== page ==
It's been insightful to watch the Act Party make such a determined effort to beat up on Maori as the way to gain influence on National's economic policy.
Just a few weeks back Don Brash was talking up his chances of rejuvenating Act and finding a place in Parliament for himself and a couple of others on the back of a John Banks win in Epsom.
He brought in the money men to force Rodney Hide's resignation as Act leader in a spectacular coup which made Robert Mugabe look like a democrat.
He was successful in gaining the leadership and he predicted Act would get a good bounce in the polls from his parachuting into the party's top job. He even spoke of taking on an economic-management portfolio in a National-led Cabinet and said Prime Minister John Key wouldn't rule it out.
Key had previously said he would refuse to have Roger Douglas in the Cabinet because Douglas was too extreme. It was all about perception, because Brash and Douglas are both from the same economic mould and National would be comfortable to have its previous leader around the Cabinet table.
And all the more so because Brash could provide a more extreme right-wing economic drive, which National wants but is afraid to initiate itself. But the bounce never came. It was more like a shrug towards the margin of error.
So, what to do? The party has fallen back on the only issue which ever gave Brash a significant parliamentary impact: Take the gloves off against Maori.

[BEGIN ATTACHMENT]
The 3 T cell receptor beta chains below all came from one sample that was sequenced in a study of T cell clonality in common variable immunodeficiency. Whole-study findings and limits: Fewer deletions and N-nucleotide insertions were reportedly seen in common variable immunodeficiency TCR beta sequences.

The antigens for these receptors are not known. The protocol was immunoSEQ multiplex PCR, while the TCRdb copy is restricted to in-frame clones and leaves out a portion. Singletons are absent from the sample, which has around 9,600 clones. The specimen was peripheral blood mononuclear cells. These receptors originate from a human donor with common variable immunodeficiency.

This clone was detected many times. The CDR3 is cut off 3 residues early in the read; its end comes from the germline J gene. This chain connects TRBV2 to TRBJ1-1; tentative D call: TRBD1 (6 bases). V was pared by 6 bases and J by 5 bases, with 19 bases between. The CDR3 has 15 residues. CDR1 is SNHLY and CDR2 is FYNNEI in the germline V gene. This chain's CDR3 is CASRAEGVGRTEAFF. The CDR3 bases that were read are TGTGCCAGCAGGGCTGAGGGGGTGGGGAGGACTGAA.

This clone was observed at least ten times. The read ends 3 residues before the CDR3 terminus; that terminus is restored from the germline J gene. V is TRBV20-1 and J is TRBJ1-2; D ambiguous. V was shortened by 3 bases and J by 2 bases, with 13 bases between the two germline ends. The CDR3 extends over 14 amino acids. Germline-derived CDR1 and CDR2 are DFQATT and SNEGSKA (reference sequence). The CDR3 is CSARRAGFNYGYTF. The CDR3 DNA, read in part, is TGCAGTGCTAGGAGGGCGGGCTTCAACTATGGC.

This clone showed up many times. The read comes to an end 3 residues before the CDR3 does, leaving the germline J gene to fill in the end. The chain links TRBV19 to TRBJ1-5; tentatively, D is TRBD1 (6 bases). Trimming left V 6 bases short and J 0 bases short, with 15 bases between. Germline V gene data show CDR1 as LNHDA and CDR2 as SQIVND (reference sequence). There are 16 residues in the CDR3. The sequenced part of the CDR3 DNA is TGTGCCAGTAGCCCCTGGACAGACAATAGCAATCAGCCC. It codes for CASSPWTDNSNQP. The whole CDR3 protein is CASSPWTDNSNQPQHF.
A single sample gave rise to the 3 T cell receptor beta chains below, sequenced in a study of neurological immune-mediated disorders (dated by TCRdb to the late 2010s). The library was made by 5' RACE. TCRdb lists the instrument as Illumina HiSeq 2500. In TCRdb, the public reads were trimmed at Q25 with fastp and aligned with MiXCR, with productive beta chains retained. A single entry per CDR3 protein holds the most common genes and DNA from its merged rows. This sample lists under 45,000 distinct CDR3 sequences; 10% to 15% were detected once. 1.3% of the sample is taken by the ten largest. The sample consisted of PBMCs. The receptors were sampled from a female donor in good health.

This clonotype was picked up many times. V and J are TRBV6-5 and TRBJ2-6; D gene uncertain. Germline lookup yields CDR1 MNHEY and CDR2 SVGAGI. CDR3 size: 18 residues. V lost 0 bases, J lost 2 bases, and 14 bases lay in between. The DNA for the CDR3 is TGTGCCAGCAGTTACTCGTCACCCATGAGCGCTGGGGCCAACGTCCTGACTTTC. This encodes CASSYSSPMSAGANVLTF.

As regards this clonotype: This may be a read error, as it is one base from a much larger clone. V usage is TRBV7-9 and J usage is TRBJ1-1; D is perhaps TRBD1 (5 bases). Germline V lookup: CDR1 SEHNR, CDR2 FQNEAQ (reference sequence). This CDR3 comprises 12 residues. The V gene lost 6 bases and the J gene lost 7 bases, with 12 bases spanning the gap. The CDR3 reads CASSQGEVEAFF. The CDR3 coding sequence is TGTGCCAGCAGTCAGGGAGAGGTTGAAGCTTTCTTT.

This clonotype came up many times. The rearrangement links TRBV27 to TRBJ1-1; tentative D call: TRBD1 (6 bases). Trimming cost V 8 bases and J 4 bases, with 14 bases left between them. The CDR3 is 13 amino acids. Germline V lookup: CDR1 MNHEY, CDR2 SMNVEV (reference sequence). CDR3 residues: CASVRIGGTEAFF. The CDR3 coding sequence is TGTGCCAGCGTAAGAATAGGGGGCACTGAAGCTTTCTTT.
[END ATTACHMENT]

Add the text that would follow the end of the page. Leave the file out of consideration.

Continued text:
After his 2004 Orewa speech he soared in the polls on the back of a one-law-for-all and attacks on so-called Maori privilege. So we had the Act Party advertisement in the Herald last weekend - "Fed up with pandering to Maori radicals?"
There was the obligatory reference to wanting the best for Maori and the need to do something about the awful social statistics which bedevil indigenous communities worldwide, but that was just the cover for a vicious attack on Maori who dare to stand up for a better deal. Maori privilege is a sick joke and Maori benefits from the Treaty of Waitangi settlement process are no better.
Since the first Treaty settlement 19 years ago, the total amount paid out so far to iwi groups is barely half last year's $1.7 billion taxpayer bailout of South Canterbury Finance.
And the total value of settlements is well below 1 per cent of the actual value of the land stolen from Maori by the dirty dealings of the Crown, even before the Crown denied Maori the right to argue their case for title over parts of the foreshore and seabed.
So here is the party of property rights demonising Maori as privileged citizens and begrudging them even a miserly 1 per cent of their claim. The miserable bastards.
Brash wouldn't stand for it if it were the property rights of his rich white mates which had been stolen.
He warns of creeping separatism but it's not the gap between Maori and Pakeha which is the problem, but the chasm between the tiny elite who claim most of this country's wealth and income as their own and the majority of New Zealanders who struggle with the leftovers.
And talk of Treaty rights being a form of apartheid is so much rubbish. Apartheid discriminated against people on the basis of race. Redressing Treaty abuses and entering dialogue with Maori groups is the opposite.
Brash would like to reduce the Treaty of Waitangi to an agreement about property rights and citizenship, but such a comic-book caricature of the Treaty has no place in 21st-century New Zealand. Brash is using the age-old bogeyman of racism to scare Pakeha voters to give him their vote.
Maori are not the real target - New Zealand's economic policy is. Brash wants to gain influence over it and Maori are the means to that end. We don't need Brash or his economic prescription, which has already delivered so much economic devastation and social carnage, with Maori the disproportionate victims.
The old codgers of British colonialism regarded Maori as the white man's burden. In New Zealand today, Brash is the brown man's burden.
* John Minto is interim co-vice president of the Mana Party.By John Minto